Table 1 lists the properties of the most widely used material of TeO2 and β-BTM for A/O modulators. Limited by the transmission bands and the quality of the single crystals, TeO2 were generally applied in the small dimensions of A/O devices, while an obvious absorption peak in the transmission band of 3-5 μm limits their application in mid-infrared band. Compared to TeO2, β-BTM crystal exhibits a good transmittance from 0.5 to 5.0 μm with no absorption. The refractive index of this crystal in its transmission ranges can be comparable with that of TeO2. The diffraction efficiency of 78.1% and the diffraction angle of 1.42° were comparable with those of TeO2 in the same transducer, impendence-matching network, and the driving power. Since the β-BTM A/O modulator is designed for 1064 nm, and the diffraction efficiency and diffraction angle were the priority for the application, which suggests that β-BTM crystal can be an excellent candidate for A/O modulator in a wide wavelength region.

Tables Icon

Table 1. Properties of widely used materials for A/O modulator

6. Conclusion

In conclusion, the theoretical analysis of A/O interaction on biaxial crystals has demonstrated that biaxial crystals can be used as A/O materials when the incident light propagates along one of the axes, which has been made a breakthrough in terms of A/O materials. The biaxial β-BTM A/O modulator with diffraction angle of 1.420° and diffraction efficiency of 78.1% has been fabricated with the operating wavelength of 1064 nm and the radio-frequency at 100 MHz. The minimum of the modulated pulse width can be achieved to be 6 ns with Nd:YVO4 as the gain medium. The systematically investigations on the β-BTM A/O Q-switch indicates that β-BTM is an excellent A/O medium, though it is a biaxial crystal. Moreover, since its high transmission in 0.5-5 μm, β-BTM would be a strong competitive A/O material in the 3-5 μm range.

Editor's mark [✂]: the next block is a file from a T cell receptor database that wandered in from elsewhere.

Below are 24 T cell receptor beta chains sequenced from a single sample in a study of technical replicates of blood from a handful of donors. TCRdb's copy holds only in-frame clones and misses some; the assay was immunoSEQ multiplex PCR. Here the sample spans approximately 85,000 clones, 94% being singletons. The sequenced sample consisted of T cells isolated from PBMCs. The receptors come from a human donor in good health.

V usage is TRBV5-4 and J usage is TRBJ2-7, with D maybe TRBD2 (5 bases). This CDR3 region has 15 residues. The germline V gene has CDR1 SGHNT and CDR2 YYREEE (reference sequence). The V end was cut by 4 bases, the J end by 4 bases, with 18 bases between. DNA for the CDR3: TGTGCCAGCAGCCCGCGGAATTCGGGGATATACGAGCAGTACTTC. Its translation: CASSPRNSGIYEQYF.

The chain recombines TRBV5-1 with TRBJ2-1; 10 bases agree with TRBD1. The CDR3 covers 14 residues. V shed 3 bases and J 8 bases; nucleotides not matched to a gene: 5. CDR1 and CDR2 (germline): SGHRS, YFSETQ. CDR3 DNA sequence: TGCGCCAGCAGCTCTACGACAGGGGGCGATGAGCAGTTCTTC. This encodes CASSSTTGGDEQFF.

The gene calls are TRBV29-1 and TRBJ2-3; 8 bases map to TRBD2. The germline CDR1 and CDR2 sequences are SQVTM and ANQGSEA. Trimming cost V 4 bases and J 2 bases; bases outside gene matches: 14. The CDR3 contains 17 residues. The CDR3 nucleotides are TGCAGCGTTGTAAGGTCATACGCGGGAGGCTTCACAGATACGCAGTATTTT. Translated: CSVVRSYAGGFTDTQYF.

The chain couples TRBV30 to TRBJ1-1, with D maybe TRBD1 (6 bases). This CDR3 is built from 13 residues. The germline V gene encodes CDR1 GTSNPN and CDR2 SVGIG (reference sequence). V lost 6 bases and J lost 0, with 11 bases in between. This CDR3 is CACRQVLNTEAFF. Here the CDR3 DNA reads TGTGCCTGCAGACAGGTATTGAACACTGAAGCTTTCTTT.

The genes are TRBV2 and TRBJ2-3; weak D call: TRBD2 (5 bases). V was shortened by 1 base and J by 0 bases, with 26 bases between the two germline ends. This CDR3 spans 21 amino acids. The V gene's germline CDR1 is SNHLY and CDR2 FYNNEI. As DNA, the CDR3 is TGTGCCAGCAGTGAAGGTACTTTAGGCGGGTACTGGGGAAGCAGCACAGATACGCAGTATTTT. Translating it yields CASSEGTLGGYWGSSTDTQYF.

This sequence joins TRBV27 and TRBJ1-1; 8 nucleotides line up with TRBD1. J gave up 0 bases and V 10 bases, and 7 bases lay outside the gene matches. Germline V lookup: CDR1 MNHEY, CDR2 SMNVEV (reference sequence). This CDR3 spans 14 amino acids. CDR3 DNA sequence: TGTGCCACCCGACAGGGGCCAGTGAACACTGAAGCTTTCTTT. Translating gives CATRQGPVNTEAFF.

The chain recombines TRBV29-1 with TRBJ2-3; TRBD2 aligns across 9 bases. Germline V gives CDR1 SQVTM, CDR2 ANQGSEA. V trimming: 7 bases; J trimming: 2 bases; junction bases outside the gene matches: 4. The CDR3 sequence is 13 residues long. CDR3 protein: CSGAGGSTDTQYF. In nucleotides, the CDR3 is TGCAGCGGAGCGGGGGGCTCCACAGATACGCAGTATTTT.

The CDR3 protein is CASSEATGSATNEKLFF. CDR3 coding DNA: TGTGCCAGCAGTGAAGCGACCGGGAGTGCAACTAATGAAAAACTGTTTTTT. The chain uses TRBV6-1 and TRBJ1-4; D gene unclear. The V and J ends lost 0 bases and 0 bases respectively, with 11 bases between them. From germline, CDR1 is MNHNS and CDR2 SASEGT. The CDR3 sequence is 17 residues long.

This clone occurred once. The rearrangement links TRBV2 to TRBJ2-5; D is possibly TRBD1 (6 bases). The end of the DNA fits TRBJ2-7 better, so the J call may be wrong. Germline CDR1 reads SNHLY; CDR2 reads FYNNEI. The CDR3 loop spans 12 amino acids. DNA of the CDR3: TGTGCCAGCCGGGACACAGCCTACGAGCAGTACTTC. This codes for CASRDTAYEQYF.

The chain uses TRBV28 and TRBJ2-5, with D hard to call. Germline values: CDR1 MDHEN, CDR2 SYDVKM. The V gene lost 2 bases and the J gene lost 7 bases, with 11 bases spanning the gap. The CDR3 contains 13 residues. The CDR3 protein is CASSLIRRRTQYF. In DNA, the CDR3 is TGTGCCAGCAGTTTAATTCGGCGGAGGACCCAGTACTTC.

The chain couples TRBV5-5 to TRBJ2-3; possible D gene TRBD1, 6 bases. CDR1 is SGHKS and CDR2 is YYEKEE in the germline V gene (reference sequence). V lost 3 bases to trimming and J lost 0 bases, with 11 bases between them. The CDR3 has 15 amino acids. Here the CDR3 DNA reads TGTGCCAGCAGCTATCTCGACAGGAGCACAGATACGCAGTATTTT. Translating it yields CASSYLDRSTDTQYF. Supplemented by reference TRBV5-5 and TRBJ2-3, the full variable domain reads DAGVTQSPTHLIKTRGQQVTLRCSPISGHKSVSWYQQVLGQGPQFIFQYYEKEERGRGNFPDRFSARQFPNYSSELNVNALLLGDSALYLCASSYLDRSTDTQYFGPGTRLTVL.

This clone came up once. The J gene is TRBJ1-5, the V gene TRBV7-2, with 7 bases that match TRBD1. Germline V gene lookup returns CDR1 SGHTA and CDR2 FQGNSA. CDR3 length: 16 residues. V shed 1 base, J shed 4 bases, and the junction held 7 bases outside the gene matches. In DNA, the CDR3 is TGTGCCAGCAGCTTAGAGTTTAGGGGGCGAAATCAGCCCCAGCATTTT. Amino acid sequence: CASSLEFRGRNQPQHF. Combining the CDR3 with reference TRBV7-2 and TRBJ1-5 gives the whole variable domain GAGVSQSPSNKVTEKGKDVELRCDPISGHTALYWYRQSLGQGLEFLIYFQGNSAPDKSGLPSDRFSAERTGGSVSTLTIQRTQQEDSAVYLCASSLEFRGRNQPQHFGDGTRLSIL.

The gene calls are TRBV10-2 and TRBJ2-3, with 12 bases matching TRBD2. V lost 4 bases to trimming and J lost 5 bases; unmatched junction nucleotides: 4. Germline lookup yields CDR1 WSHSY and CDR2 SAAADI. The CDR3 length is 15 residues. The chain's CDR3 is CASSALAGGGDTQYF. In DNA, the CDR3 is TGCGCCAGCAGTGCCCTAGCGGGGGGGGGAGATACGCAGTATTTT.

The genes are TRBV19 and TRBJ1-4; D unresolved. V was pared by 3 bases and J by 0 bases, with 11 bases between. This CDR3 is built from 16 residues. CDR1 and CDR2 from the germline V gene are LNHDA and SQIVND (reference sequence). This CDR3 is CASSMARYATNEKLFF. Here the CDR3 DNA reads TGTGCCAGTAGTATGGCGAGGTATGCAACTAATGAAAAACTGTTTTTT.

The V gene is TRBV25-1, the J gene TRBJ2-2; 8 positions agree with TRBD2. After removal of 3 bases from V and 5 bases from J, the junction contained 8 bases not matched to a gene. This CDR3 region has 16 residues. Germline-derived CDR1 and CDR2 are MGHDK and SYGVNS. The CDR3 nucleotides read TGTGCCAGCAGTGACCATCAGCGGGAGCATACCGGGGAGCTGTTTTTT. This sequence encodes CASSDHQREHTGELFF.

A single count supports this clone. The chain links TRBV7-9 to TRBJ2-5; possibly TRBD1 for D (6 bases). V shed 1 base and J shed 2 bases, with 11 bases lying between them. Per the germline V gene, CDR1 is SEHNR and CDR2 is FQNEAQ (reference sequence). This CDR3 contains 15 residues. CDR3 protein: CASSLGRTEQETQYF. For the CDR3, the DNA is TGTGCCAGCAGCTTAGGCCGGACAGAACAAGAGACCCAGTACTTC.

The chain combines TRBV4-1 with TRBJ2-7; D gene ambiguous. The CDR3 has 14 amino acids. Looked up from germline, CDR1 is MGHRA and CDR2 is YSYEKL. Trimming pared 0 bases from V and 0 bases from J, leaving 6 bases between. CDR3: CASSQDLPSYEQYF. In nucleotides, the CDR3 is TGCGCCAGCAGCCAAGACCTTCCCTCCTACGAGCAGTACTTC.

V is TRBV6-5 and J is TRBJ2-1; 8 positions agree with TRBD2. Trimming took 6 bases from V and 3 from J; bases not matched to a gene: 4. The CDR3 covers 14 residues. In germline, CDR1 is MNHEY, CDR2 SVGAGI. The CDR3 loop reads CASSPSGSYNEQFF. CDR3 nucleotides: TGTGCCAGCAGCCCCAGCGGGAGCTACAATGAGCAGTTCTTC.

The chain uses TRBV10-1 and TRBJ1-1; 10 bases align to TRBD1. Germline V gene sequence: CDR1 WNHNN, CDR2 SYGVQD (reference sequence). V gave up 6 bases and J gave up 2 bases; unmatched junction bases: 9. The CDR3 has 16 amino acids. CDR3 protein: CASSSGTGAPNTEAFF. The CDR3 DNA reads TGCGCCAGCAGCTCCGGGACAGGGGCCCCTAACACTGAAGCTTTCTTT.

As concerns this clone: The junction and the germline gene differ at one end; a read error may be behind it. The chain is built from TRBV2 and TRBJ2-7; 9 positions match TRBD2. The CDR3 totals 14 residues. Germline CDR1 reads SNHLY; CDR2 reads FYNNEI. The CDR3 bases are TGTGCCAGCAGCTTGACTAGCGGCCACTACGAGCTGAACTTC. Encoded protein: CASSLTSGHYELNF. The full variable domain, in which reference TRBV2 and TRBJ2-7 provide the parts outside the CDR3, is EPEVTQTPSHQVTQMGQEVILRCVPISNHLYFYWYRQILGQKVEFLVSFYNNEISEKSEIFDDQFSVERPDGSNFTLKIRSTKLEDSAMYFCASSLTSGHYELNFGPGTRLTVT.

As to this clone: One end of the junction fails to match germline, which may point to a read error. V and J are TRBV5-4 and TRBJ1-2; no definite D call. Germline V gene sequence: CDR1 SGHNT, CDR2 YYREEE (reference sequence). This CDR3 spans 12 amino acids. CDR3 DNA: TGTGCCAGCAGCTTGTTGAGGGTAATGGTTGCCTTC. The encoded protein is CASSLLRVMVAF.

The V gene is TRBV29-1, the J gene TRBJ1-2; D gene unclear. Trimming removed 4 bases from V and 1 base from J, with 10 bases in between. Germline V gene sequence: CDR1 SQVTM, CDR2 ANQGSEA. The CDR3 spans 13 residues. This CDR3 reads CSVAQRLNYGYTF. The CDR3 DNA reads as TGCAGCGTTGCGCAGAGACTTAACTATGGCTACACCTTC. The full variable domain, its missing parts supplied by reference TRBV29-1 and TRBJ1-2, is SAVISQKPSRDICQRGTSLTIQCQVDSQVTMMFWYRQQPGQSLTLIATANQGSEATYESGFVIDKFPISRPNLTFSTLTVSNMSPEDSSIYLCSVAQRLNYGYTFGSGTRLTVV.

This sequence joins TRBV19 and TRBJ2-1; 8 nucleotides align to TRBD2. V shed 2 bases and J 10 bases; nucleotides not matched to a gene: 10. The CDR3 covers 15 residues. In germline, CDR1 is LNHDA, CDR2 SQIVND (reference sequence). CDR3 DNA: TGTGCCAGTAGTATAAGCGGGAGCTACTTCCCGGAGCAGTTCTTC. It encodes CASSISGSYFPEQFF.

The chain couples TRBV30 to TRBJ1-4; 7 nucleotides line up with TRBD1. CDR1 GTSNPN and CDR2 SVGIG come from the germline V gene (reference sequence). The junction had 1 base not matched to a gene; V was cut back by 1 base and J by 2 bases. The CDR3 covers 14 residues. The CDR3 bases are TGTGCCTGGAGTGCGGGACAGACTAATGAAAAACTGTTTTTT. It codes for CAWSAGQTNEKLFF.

Acknowledgements

This work was supported by the National Natural Science Foundation of China (Grant Nos. 51321091, 51202128, 51227002, 51323002 and 61405073), National key Research and Development Program of China (Grant No. 2016YFB1102201), and the Program of Introducing Talents of Disciplines to Universities in China (111 Program No. b06015).

References and links

1. N. J. Berg and J. M. Pellegrino, Acousto-optic Signal Processing: Theory and Implementation, 2nd ed. (Opt Eng, v. 51, 1996).

2. N. Savage, “Acousto-optic devices,” Nat. Photonics 4, 728–729 (2010).

3. S. A. Tadesse and M. Li, “Sub-optical wavelength acoustic wave modulation of integrated photonic resonators at microwave frequencies,” Nat. Commun. 5, 5402 (2014). [PubMed]